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Why Doesn’t Canada Care About Indigenous Women?

In a new book, journalist Emmanuelle Walter makes a passionate case for why we need an inquiry—and what we can do to help indigenous women now

Stolen Sisters

Stolen Sisters: The Story of Two Missing Girls, Their Families, and How Canada Has Failed Indigenous Women, Harper Collins $27

Journalist Emmanuelle Walter had lived in Canada for less than a year when she came upon an article about our missing and murdered women, a subject that has only of late become part of a mainstream conversation. The France native was shocked that a country revered for its interest in global human rights seemed relatively unperturbed by the plight of its own most vulnerable citizens.

“I had this image of Canada as a country where human rights was respected,” says Walter, who admits she soon became obsessed by the topic. That obsession culminated in the writing of her new non-fiction book, Stolen Sisters: The Story of Two Missing Girls, Their Families, and How Canada Has Failed Indigenous Women, an impassioned investigation not only into the reasons why nearly 1,200 indigenous girls and women have been killed or gone missing in this country, but also why so little has been done to rectify this tragic state of affairs.

We talked to Walter about how Canada’s colonial past has wrought a terrible present, what a truly effective inquiry into missing and murdered women might look like and what can be done now to protect indigenous women.

Your book is coming at a time when there is a strong political push to launch a federal inquiry into missing and murdered indigenous women. What kind of inquiry do you think would be most effective?
We need to work with indigenous organizations and ask them, ‘What do you need? How can we help you?’ This would be the first goal. We also need to face our history of colonialism and we need to face this distance that exists between indigenous communities and the rest of Canada.

Speaking of our colonial past, a light bulb went off for me in the book when you talk about the residential schools (where the government took aboriginal kids from their parents and raised them in Christian boarding schools, where they often experienced physical and sexual abuse). You connect that history to the current situation and suggest it’s kind of a natural—although horrible—legacy. Why is it so important for Canadians to connect these dots?
When I talked about systemic racism in the book, I talk about the lack of social services, the lack of media attention and police, and the fact that social services are not adapted to indigenous women’s needs. But [another] a part of this systemic racism is our inability to understand what’s gone on [in the past].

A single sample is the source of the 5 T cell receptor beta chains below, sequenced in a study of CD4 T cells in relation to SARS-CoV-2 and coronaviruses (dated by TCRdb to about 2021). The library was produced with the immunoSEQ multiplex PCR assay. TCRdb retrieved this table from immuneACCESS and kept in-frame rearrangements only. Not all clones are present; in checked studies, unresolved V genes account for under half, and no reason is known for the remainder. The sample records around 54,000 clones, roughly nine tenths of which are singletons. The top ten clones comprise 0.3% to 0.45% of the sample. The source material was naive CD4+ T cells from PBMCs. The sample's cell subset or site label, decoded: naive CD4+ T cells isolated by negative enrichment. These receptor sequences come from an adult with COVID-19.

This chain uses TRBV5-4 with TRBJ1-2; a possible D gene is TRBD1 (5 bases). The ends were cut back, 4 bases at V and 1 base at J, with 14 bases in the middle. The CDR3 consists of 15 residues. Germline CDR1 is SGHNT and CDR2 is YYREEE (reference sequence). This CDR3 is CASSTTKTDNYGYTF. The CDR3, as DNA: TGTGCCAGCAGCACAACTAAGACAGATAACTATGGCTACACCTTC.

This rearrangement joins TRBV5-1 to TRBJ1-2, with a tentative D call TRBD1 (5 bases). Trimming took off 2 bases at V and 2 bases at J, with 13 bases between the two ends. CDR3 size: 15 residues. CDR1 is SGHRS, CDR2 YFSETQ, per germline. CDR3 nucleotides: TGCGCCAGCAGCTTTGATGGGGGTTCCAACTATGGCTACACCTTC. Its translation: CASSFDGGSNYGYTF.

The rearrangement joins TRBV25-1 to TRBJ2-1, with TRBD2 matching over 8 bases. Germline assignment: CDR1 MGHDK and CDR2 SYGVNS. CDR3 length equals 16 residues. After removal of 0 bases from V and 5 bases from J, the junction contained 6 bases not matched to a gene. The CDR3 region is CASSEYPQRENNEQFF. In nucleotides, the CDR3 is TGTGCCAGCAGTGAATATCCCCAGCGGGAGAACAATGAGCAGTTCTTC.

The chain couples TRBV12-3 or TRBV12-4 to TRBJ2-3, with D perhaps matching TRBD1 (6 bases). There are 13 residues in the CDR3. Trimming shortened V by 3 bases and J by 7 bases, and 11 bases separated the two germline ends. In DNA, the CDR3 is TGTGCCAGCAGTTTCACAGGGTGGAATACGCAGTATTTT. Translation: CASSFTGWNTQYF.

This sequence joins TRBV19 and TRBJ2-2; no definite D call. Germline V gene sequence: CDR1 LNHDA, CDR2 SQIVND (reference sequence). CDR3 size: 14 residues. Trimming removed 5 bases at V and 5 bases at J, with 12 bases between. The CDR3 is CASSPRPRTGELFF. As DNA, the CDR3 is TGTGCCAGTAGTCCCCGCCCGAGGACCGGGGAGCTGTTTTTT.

stolen sisters

Emmanuelle Walter

I think most women would be surprised to learn that indigenous women live with an excessive and heightened risk of violence and death in Canada. Some statistics say they are four times more likely to be murdered. What are the causes behind that increased risk, and how can we address it to make indigenous women safer?
Women are in danger on reserves because of the legacy of residential schools and all the mental aftershocks that come from that. But they are also in danger off the reserves because they are overrepresented in the population of the most vulnerable women. Everywhere—whether it’s on the reserve or off—they live in poor, violent environments. You don’t choose to live in that environment. Just like you don’t choose to be poor or homeless. This is one of the main reasons why they’re at risk to be killed.

To address it we have two kinds of solutions—we have to have short-term solutions like more emergency shelters and transitional housing for indigenous women fleeing violence. Did you know that emergency shelters for indigenous women are less funded than regular shelters? It’s incredible. We also need simple things like more buses on the Highway of Tears [a stretch of British Columbia’s highway 16 along which at least 19 women have been murdered] and buses on isolated roads [so young women don’t have to hitchhike]. We also need more long-term solutions geared toward fighting poverty.

It’s controversial to talk about the role that men play in these crimes. But you do talk about a bit it in the book and you note that some indigenous activists are talking about sexism and its affects and the men in their communities. It still seems a touchy subject. Is that true?
You know that statistic that says that 70 percent of the men that kill indigenous women are aboriginal? Bernard Valcourt, the Minister of Aboriginal Affairs, mentioned it last February. The statistic is probably right. Every woman is more likely to be killed by someone she knows—not just aboriginal women. But the way he used the statistic was disgusting. In his mouth it meant, ‘It’s not our business. Take care of your community.’ It’s not because 70 percent of the murderers are aboriginal that it’s not our business. If you take a small Quebec village and we suddenly discover that all of the men are violent against their wives then we would care about it!

But again, what’s very particular to note is that while indigenous women are more likely to be killed by someone they know, they are also much more likely to be killed by somebody who is not a member of their family than other non-indigenous women. They are not safe anywhere. So then it’s a social issue. It’s not an aboriginal family issue. When the 70 percent statistic went out some aboriginal activists said it’s not true, it’s a manipulation. I said to my activist friends, Don’t be afraid of that number because it’s true but it’s the same for all [women.] We are all more likely to be killed by someone we know.

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